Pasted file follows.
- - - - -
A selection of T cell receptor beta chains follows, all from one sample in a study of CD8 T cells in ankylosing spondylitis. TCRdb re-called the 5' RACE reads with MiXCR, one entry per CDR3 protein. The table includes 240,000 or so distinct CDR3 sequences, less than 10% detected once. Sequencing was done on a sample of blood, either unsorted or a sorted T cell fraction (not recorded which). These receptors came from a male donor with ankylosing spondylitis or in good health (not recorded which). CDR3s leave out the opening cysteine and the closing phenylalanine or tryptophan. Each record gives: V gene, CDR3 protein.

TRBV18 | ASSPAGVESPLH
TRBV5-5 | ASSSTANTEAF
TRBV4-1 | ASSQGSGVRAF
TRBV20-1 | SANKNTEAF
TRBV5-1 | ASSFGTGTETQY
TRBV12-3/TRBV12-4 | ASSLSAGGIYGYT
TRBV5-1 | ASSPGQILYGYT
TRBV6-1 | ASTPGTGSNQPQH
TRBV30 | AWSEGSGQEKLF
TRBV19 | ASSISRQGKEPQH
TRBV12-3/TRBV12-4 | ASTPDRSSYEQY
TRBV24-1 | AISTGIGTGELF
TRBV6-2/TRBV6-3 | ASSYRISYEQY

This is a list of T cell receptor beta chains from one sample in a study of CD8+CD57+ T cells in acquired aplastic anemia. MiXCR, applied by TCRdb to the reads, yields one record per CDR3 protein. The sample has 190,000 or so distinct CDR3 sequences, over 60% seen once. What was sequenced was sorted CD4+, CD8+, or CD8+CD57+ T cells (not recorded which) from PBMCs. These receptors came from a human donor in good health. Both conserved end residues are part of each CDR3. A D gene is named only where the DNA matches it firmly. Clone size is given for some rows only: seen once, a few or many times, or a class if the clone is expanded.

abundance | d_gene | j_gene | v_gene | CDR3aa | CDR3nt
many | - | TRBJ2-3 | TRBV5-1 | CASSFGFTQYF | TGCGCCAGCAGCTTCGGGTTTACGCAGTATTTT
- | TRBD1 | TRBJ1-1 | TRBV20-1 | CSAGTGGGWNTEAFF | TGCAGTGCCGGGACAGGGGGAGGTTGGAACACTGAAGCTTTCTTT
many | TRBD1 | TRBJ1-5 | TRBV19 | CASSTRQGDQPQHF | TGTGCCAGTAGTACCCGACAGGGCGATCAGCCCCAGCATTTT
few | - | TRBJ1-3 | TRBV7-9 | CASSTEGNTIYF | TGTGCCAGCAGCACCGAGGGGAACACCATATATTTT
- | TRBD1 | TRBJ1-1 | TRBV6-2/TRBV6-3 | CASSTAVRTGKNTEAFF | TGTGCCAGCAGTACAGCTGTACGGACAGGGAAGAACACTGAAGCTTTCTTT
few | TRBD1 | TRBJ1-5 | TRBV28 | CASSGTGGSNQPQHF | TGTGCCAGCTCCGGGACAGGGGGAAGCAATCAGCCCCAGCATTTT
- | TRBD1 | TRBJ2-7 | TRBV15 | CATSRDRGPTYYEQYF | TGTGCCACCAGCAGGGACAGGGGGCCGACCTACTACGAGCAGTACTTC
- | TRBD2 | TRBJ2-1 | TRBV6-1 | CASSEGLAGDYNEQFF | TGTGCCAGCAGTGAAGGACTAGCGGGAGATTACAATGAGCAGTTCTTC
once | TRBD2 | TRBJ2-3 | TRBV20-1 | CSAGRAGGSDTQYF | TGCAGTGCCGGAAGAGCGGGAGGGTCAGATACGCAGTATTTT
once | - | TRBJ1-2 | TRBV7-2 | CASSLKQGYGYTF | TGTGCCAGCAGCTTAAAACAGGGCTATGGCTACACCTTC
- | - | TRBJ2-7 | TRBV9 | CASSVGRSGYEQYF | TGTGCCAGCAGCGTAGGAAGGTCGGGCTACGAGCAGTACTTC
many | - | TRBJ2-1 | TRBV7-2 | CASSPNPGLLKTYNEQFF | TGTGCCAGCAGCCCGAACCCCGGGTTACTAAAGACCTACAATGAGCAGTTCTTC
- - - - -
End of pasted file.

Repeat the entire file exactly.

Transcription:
A selection of T cell receptor beta chains follows, all from one sample in a study of CD8 T cells in ankylosing spondylitis. TCRdb re-called the 5' RACE reads with MiXCR, one entry per CDR3 protein. The table includes 240,000 or so distinct CDR3 sequences, less than 10% detected once. Sequencing was done on a sample of blood, either unsorted or a sorted T cell fraction (not recorded which). These receptors came from a male donor with ankylosing spondylitis or in good health (not recorded which). CDR3s leave out the opening cysteine and the closing phenylalanine or tryptophan. Each record gives: V gene, CDR3 protein.

TRBV18 | ASSPAGVESPLH
TRBV5-5 | ASSSTANTEAF
TRBV4-1 | ASSQGSGVRAF
TRBV20-1 | SANKNTEAF
TRBV5-1 | ASSFGTGTETQY
TRBV12-3/TRBV12-4 | ASSLSAGGIYGYT
TRBV5-1 | ASSPGQILYGYT
TRBV6-1 | ASTPGTGSNQPQH
TRBV30 | AWSEGSGQEKLF
TRBV19 | ASSISRQGKEPQH
TRBV12-3/TRBV12-4 | ASTPDRSSYEQY
TRBV24-1 | AISTGIGTGELF
TRBV6-2/TRBV6-3 | ASSYRISYEQY

This is a list of T cell receptor beta chains from one sample in a study of CD8+CD57+ T cells in acquired aplastic anemia. MiXCR, applied by TCRdb to the reads, yields one record per CDR3 protein. The sample has 190,000 or so distinct CDR3 sequences, over 60% seen once. What was sequenced was sorted CD4+, CD8+, or CD8+CD57+ T cells (not recorded which) from PBMCs. These receptors came from a human donor in good health. Both conserved end residues are part of each CDR3. A D gene is named only where the DNA matches it firmly. Clone size is given for some rows only: seen once, a few or many times, or a class if the clone is expanded.

abundance | d_gene | j_gene | v_gene | CDR3aa | CDR3nt
many | - | TRBJ2-3 | TRBV5-1 | CASSFGFTQYF | TGCGCCAGCAGCTTCGGGTTTACGCAGTATTTT
- | TRBD1 | TRBJ1-1 | TRBV20-1 | CSAGTGGGWNTEAFF | TGCAGTGCCGGGACAGGGGGAGGTTGGAACACTGAAGCTTTCTTT
many | TRBD1 | TRBJ1-5 | TRBV19 | CASSTRQGDQPQHF | TGTGCCAGTAGTACCCGACAGGGCGATCAGCCCCAGCATTTT
few | - | TRBJ1-3 | TRBV7-9 | CASSTEGNTIYF | TGTGCCAGCAGCACCGAGGGGAACACCATATATTTT
- | TRBD1 | TRBJ1-1 | TRBV6-2/TRBV6-3 | CASSTAVRTGKNTEAFF | TGTGCCAGCAGTACAGCTGTACGGACAGGGAAGAACACTGAAGCTTTCTTT
few | TRBD1 | TRBJ1-5 | TRBV28 | CASSGTGGSNQPQHF | TGTGCCAGCTCCGGGACAGGGGGAAGCAATCAGCCCCAGCATTTT
- | TRBD1 | TRBJ2-7 | TRBV15 | CATSRDRGPTYYEQYF | TGTGCCACCAGCAGGGACAGGGGGCCGACCTACTACGAGCAGTACTTC
- | TRBD2 | TRBJ2-1 | TRBV6-1 | CASSEGLAGDYNEQFF | TGTGCCAGCAGTGAAGGACTAGCGGGAGATTACAATGAGCAGTTCTTC
once | TRBD2 | TRBJ2-3 | TRBV20-1 | CSAGRAGGSDTQYF | TGCAGTGCCGGAAGAGCGGGAGGGTCAGATACGCAGTATTTT
once | - | TRBJ1-2 | TRBV7-2 | CASSLKQGYGYTF | TGTGCCAGCAGCTTAAAACAGGGCTATGGCTACACCTTC
- | - | TRBJ2-7 | TRBV9 | CASSVGRSGYEQYF | TGTGCCAGCAGCGTAGGAAGGTCGGGCTACGAGCAGTACTTC
many | - | TRBJ2-1 | TRBV7-2 | CASSPNPGLLKTYNEQFF | TGTGCCAGCAGCCCGAACCCCGGGTTACTAAAGACCTACAATGAGCAGTTCTTC